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The week in review: Windows shopping

Microsoft shakes up the software world by announcing a new release date for its much-anticipated operating system and shifts in strategies and licensing programs.

Microsoft shook up the software world this week by announcing a new release date for its much-anticipated operating system and changes to its licensing programs that could leave businesses with a higher software bill.

The software giant revamped its software licensing program for most business customers, effectively raising the cost of upgrades by as much as 107 percent, analysts said.

Under the new licensing agreements, Microsoft will encourage customers to enter "software assurance" contracts that will effectively commit them to buying operating system and application upgrades for an annual fee. Additionally, Microsoft will also lease software through annual subscription contracts, rather than sell software outright. One analyst said that if a business wanted to upgrade its software every four years, it might be cheaper to just buy the complete version of the product.

Software upgrades were a hot topic this week, as a market research company warned businesses that if they didn't start Windows 2000 upgrades by the end of the quarter, they should scrap plans and possibly wait for the release of Windows XP. Microsoft will soon cut support for the operating system, prompting an analyst from Gartner to tell companies "if you haven't started Windows 2000 upgrades by the second half, you should really consider whether Windows XP is a better fit."

Microsoft's software rivals could benefit as business customers digest the changes and possible affects the new licensing deals could have on their pocketbooks. Competitive operating systems such as the open-source Linux system could find themselves becoming more popular in the business community. "I think it gives us more opportunity," said James Neiser, chief marketing officer for Linux leader Red Hat.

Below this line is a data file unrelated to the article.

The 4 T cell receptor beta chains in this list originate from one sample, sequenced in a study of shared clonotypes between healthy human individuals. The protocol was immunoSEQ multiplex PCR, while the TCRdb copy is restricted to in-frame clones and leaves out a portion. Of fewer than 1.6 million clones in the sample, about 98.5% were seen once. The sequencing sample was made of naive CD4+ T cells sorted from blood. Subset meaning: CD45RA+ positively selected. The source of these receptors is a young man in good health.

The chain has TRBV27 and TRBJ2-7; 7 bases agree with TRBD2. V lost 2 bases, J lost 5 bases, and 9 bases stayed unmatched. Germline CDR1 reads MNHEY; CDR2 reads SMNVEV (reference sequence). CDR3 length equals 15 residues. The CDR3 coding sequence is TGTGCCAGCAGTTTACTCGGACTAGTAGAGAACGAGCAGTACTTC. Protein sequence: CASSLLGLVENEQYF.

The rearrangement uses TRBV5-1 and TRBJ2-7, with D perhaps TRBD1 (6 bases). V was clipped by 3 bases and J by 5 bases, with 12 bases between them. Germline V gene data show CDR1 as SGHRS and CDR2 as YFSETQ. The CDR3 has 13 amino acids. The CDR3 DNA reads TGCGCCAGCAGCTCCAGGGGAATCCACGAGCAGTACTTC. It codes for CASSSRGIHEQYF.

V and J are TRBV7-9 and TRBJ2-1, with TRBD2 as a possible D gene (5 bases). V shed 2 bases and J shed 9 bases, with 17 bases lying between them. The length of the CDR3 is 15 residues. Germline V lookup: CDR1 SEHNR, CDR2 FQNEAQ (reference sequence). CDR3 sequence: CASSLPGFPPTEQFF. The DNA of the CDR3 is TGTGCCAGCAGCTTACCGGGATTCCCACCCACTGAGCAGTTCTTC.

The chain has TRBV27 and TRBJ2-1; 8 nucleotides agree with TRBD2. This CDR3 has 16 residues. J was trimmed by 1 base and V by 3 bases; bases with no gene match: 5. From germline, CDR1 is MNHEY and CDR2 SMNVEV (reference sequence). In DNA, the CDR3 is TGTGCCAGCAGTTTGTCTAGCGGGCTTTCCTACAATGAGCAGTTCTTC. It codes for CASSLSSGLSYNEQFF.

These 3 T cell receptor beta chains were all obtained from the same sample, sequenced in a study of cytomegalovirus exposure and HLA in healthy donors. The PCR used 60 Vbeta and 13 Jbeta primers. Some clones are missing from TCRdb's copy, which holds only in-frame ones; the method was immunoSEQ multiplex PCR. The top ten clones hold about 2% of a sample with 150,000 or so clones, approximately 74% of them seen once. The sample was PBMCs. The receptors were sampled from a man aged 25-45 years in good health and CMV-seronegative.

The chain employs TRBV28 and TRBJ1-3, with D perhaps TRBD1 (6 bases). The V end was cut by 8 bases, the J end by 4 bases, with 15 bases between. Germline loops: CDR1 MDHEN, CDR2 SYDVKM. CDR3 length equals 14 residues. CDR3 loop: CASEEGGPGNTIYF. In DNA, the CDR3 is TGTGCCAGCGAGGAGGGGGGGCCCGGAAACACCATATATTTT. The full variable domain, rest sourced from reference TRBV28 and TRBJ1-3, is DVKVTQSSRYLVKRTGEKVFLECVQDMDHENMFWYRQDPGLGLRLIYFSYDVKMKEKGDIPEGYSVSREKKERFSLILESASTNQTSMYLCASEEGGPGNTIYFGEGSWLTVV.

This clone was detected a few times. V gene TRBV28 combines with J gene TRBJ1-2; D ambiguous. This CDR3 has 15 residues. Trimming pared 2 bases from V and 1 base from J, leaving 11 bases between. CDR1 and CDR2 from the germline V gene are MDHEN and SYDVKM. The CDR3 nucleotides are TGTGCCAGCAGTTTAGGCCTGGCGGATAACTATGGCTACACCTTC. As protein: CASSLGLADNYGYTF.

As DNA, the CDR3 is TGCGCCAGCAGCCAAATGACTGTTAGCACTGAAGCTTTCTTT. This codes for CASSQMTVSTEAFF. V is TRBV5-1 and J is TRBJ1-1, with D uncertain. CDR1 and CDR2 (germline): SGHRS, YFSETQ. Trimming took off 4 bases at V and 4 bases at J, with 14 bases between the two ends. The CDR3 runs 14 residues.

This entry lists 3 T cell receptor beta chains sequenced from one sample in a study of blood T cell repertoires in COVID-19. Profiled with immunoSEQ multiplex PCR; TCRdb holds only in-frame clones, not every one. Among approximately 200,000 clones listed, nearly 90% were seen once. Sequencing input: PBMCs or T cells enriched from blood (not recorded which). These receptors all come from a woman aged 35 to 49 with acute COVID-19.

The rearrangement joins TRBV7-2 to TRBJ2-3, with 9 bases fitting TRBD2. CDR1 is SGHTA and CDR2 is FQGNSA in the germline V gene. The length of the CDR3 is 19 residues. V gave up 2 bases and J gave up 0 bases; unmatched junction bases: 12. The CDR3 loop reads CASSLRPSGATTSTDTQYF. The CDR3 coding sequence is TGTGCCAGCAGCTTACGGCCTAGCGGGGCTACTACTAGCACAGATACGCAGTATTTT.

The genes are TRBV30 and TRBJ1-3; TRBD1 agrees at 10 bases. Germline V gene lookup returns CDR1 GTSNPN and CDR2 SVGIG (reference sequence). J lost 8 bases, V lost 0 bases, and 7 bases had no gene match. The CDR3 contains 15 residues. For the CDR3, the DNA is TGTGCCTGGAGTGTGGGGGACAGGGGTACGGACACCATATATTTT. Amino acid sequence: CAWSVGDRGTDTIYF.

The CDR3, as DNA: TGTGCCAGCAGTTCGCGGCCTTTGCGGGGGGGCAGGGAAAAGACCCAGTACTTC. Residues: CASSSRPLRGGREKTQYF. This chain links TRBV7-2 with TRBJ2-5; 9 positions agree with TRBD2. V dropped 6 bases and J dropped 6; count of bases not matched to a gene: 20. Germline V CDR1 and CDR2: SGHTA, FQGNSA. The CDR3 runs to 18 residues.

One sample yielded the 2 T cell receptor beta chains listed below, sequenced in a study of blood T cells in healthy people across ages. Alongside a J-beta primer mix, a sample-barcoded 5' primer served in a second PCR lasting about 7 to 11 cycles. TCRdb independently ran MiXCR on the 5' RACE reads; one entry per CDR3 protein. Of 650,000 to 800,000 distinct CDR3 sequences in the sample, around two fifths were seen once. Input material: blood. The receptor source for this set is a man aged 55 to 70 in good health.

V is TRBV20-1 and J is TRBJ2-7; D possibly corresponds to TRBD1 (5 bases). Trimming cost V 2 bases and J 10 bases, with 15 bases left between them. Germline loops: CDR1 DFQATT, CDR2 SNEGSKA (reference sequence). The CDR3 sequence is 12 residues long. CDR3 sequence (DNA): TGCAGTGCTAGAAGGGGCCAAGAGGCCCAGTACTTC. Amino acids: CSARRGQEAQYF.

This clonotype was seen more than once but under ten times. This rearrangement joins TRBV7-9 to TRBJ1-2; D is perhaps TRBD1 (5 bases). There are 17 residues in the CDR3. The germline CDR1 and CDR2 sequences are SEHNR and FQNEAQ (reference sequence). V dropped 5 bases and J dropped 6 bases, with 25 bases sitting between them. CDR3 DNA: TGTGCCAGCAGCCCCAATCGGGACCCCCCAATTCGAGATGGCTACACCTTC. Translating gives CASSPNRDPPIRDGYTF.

Separately, Microsoft announced it would release Windows XP on Oct. 25. The launch date for the system, which is expected to act as a catalyst for PC sales, has been a moving target in recent weeks. The software giant had shifted the release of final code to PC manufacturers as many as three times.

In more XP news, the company temporarily nixed a controversial plan to sell Office XP on a subscription basis to some U.S. customers. The surprising turn in positioning comes less than a month before Office XP's official May 31 launch and days after Dell Computer started offering the productivity suite on new PCs.

The song remains the same
AOL Time Warner's America Online and Microsoft's MSN Network are entering a battle of the bands as they increasingly turn to recording stars to promote their online services. MSN will host pop superstar Janet Jackson in an online chat and give MSN subscribers the chance to purchase a limited number of presale tickets to her concert tour. America Online, meanwhile, has been aggressively pushing stars from AOL Time Warner's stable of musicians, notably offering presale tickets to subscribers this week for Madonna's highly anticipated concert series scheduled to kick off this summer. The concert wars highlight the growing importance of music in the race for dominance on the Web.